My sister recently asked me to do a little digging into the linguistic similarities between between the words "testimony" and "testicles." After doing some reading on the topic, it appears that there is definitely a strong connection.
[the best article I found on the topic is "Joshua T. Katz, "Testimonia Ritus Italici: Male Genitalia, Solemn Declarations, and a New Latin Sound Law" in Harvard Studies in Classical Philology 98 (1998): 183-217.]
In Latin, the word "testis," means both "testimony/witness" and "testicles." The word is probably derived from the Indo-European word *terstis, a combination of the words for "third" and "stand." So, "testis" seems to mean literally "standing as third." In legal terms, this probably refers to a witness being a "third party" or an onlooker who could provide information for the trial. However, the real difficulty with this etymology comes in understanding how a meaning dealing with "third" came to be equated to something that normally comes in pairs.
In brief, it looks like testicles were an important part of the oath sworn by a witness to tell the truth, and it looks like it has ancient Indo-European roots.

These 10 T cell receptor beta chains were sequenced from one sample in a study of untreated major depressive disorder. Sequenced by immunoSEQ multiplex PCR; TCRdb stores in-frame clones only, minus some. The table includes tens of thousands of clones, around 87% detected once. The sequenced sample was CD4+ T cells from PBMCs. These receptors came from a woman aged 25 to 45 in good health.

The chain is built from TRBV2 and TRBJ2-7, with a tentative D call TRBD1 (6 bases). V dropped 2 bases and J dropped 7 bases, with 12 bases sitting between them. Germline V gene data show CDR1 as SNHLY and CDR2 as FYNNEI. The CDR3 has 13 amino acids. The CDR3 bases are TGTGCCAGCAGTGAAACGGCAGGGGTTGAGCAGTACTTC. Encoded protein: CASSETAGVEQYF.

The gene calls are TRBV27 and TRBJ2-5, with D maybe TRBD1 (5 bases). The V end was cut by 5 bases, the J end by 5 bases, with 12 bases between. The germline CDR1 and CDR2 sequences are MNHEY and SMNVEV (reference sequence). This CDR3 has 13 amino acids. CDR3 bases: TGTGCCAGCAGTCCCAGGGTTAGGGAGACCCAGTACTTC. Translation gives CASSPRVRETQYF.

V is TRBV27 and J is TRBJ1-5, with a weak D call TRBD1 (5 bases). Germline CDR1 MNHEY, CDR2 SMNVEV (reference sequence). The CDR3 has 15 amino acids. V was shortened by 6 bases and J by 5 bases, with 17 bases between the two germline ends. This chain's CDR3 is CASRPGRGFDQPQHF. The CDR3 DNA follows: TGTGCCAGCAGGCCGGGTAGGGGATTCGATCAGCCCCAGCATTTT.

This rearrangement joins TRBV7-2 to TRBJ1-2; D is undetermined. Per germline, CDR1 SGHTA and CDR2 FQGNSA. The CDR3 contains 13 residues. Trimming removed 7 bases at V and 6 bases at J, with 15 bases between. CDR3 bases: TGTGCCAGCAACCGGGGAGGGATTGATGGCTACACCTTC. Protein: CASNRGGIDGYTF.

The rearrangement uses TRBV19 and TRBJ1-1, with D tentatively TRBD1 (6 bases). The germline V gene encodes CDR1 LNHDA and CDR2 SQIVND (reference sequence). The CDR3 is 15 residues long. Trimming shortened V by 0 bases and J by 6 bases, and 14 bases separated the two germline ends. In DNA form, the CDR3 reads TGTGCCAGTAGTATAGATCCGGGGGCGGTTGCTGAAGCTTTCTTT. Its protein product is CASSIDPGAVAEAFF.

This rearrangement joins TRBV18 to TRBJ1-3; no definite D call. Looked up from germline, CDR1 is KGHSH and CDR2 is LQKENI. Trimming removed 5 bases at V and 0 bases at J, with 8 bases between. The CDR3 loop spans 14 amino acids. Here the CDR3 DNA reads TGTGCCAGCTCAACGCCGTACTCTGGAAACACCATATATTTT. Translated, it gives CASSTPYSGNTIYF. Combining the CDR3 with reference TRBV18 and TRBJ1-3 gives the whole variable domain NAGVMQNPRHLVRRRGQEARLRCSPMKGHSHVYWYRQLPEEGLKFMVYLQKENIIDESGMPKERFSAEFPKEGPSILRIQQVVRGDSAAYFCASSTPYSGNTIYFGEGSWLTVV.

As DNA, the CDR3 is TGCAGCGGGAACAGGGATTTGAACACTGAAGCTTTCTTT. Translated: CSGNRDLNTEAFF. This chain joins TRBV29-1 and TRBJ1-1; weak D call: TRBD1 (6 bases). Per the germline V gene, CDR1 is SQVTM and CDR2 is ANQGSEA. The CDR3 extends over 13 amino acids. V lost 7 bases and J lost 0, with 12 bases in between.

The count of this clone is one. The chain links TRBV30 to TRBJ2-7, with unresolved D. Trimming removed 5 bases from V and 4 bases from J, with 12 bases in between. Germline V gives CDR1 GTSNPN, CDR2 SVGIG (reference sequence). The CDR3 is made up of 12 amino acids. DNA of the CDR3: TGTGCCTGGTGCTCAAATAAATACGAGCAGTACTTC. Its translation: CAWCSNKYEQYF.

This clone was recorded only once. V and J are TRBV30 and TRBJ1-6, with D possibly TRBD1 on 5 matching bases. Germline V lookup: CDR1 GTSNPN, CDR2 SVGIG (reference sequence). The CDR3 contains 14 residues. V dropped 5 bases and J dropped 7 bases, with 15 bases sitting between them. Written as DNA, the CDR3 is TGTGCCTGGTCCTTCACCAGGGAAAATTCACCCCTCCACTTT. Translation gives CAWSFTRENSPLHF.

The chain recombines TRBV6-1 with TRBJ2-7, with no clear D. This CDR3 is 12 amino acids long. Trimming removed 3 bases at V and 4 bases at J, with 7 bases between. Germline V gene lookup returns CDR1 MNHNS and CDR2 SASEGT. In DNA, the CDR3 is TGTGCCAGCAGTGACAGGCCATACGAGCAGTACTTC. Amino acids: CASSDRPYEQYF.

Two well known early examples of a relationship between oath-taking and genitals are found in Genesis 24 and in Genesis 47, where Abraham and Jacob have their servant and son (respectively) swear oaths by putting their hands under their master's/father's thigh. An oath with genitals in hand carried extra-strong signficance, the implication being that breaking it would curse not only the oath-taker, but all of his descendants.
In ancient Greece, it seems that this practice changed from holding human testicles to using animal genitals. Demosthenes, an ancient Greek orator, informs us that in Athenian homicide trials, the witness would swear an extra-powerful oath while standing over the severed genitals of three sacrificed animals (ram, boar, bull). An Umbrian inscription taken from a find called the Iuguvine tablets, that dates from the earliest days of Rome describes an Italian (not necessarily but probably similar to Roman) oath with similar language. This Umbrian oath, however, ambiguously asserts that the oath-taker must hold "the disk(s)" in his hand. Katz is sure that the word meaning "disk" ("urfeta" in Umbrian) must refer to testicles. Whether this refers to the oath-taker's own testicles or the testicles of the sacrificed animal is unclear. Regardless, there are still genitals in hand as the oath is sworn.
So, there seems to clearly be some strong connections between "testicles" and "testify," although the sometimes-repeated statement that Romans always did it in court is surely an exaggeration. More reasonably, there was an early connection that eventually diverged enough in meaning that we don't chuckle today when we hear the word "testimony," although playwrights such as Plautus punned on these words to great comic effect.
So, the next time you hear about "the power of a strong testimony", I hope the 13-year-old inside of you snickers just a little.